Gershon Hepner

Talmud Scholarship, Tennis and the Balfour Declaration

Racing to the other side

of the net in order to return

your own serve, helps you to provide

yourself the best way you can learn

the value of your questions, and

if you continue to respond

this way you do not understand

that foolishly, you are too fond

of all the answers you have given.

Doing this ad infinitum,

questions, answers, are forgiven,

you the judge of every item,

evaluating your own thinking

like umpires in a tennis match,

never for a moment blinking,

seeing if there is a catch,

stopping only when you hit

objections, which are like a net,

or hitting out of bounds your wit,

to lose the game, if not the set.

Talmud scholarship does this,

When questions’ answers are provided

by the server who may miss

the point he wins although misguided,

without an umpire to decide

if what was asked was on the mark,

and whether he should be denied

applause for any bright remark,

or that in fact his point was out

of bounds that he had failed to score,

but left the game without a doubt,

raising in the process more

of those same questions which the game

of Talmud is dependent on,

no one sequitur the same

as others, many of them non.

While Talmud learning is as high

service as is prayer, over-

hand service was invented by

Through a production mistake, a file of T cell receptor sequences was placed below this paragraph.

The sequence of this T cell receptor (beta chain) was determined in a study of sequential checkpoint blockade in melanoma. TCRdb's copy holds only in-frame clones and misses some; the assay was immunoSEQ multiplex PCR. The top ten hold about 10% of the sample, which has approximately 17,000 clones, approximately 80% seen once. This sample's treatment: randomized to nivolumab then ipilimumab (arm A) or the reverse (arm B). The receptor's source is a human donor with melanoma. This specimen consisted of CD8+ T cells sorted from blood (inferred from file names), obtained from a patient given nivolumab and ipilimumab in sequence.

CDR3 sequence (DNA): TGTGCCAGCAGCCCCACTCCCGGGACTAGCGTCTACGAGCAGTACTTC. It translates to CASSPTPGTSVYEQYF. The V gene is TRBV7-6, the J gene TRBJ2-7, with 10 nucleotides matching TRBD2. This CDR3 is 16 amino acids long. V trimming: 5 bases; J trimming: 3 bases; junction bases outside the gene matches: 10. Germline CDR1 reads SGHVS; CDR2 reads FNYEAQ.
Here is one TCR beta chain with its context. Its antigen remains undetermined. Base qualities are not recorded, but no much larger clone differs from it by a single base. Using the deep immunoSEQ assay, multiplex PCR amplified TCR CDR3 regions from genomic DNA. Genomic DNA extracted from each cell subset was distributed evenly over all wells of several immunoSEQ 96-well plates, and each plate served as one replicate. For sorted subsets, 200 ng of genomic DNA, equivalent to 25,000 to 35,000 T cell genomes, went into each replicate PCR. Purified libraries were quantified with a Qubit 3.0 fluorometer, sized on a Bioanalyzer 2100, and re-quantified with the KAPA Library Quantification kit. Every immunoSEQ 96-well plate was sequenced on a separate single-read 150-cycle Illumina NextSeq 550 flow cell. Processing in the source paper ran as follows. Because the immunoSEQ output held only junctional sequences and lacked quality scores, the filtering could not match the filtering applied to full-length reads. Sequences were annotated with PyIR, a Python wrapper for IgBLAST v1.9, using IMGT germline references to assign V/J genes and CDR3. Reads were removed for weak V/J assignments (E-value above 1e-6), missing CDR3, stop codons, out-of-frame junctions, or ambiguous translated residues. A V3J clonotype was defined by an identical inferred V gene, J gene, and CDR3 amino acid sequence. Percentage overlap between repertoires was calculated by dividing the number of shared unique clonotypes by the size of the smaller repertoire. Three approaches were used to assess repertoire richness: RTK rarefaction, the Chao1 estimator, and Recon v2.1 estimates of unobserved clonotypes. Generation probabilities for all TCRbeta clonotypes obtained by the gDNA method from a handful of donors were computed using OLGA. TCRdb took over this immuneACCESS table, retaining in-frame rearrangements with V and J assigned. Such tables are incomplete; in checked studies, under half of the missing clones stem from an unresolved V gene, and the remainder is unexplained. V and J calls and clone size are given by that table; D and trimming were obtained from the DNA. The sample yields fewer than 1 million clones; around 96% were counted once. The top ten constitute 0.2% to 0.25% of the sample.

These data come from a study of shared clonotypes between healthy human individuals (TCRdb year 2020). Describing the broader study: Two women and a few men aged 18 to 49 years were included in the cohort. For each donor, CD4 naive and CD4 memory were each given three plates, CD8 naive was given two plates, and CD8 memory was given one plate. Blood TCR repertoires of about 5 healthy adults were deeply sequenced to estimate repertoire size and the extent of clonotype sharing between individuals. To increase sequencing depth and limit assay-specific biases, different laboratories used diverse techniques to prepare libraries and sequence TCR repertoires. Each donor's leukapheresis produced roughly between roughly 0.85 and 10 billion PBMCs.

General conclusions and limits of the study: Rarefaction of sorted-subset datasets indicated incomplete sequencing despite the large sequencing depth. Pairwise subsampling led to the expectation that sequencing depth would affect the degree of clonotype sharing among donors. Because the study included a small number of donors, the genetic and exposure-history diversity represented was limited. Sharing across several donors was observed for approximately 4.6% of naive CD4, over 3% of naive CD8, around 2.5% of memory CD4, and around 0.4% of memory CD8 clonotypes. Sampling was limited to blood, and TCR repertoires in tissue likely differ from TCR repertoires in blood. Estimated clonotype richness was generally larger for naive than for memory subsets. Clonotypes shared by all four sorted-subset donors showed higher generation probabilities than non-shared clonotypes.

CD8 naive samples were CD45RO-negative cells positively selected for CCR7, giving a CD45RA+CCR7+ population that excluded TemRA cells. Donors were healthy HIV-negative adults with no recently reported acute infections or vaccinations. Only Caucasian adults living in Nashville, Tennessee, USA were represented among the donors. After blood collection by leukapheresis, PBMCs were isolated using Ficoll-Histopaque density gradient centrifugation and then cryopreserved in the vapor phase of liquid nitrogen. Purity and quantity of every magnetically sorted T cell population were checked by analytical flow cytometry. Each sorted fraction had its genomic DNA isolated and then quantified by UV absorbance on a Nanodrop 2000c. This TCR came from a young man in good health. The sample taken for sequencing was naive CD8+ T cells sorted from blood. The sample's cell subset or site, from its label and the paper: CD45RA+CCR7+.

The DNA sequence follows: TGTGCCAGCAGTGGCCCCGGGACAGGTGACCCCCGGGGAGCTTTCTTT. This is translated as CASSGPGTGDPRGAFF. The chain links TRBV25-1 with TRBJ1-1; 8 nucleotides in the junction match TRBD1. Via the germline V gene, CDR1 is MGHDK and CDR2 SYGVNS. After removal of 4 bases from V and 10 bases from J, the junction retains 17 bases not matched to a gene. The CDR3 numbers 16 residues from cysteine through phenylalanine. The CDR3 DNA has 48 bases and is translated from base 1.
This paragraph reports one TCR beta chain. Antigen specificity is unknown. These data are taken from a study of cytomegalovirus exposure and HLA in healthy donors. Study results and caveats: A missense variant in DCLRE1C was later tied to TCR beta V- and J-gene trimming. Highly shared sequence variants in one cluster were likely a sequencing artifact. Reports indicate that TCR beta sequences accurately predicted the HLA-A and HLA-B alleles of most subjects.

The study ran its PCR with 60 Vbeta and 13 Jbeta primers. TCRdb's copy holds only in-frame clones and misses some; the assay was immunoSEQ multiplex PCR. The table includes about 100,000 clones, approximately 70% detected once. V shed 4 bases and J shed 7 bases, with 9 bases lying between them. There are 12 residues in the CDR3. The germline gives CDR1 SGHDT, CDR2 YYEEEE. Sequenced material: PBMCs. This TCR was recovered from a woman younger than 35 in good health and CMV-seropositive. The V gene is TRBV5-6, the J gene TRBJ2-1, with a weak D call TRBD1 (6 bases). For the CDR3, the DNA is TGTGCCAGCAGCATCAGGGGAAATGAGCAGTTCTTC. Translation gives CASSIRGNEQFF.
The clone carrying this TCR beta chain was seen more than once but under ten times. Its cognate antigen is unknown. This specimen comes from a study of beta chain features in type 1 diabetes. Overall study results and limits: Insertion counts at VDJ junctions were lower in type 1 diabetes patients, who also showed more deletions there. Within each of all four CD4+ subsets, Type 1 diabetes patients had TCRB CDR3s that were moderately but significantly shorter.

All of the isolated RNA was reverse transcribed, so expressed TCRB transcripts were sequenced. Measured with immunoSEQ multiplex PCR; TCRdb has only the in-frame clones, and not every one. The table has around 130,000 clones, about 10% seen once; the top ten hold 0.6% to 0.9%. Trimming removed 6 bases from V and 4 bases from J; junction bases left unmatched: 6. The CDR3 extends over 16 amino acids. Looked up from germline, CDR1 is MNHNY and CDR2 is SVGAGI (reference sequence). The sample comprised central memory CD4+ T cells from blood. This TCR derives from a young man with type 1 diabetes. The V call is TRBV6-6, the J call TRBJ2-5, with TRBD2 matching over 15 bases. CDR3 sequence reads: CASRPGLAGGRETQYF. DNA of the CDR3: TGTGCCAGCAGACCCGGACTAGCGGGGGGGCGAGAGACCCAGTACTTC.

a Jew, a Rothschild tennis lover,

Rózsika, Weizmann’s introducer

to Balfour, whose great declaration

helped win a love game as producer

of premier state for all her nation.

Reviewing “Hitch-22” by Christopher Hitchens, Jennifer Senior (“Do I Contradict Myself?” NYT Book Review, 6/21/10) writes:

Christopher Hitchens may long to be a cogent man of reason, and he can certainly be a pitiless adversary. But he knows there are two sides to any decent match, and it’s touching, in “Hitch-22,” to see how often he’ll race to the other side of the court to return his own serve. Which may explain why, though he tries to be difficult, he’s so hard to dislike.

In a review by Moira Hodgson, in the WSJ, 10/18/22 of   “The Women of Rothschild: The Untold Story of the World’s Most Famous Dynasty,” by Natalie Livingstone, she writes:

The Rothschild family had generally been opposed to all forms of Zionism, encouraging the anglicization of immigrant Jews and their integration into civic and cultural life. In the early 20th century, however, two women played a pivotal role in the establishment of Israel. Rózsika Rothschild (1870-1940) was a Hungarian intellectual with a passion for Proust who displayed “a reckless joie de vivre” in sports, “vaulting over barrels on ice rinks” and sending shockwaves through society when she introduced the overhand serve to the game of tennis. She also critically negotiated the bank’s generous loans to Hungary. When her friend Dolly Rothschild (1895-1988) was approached by Chaim Weizmann, Israel’s future first president, about establishing a Jewish homeland in Palestine, Rózsika joined her in persuading British politicians to support the idea, resulting in the Balfour Declaration of 1917.

About the Author
Gershon Hepner is a poet who has written over 25,000 poems on subjects ranging from music to literature, politics to Torah. He grew up in England and moved to Los Angeles in 1976. Using his varied interests and experiences, he has authored dozens of papers in medical and academic journals, and authored "Legal Friction: Law, Narrative, and Identity Politics in Biblical Israel." He can be reached at
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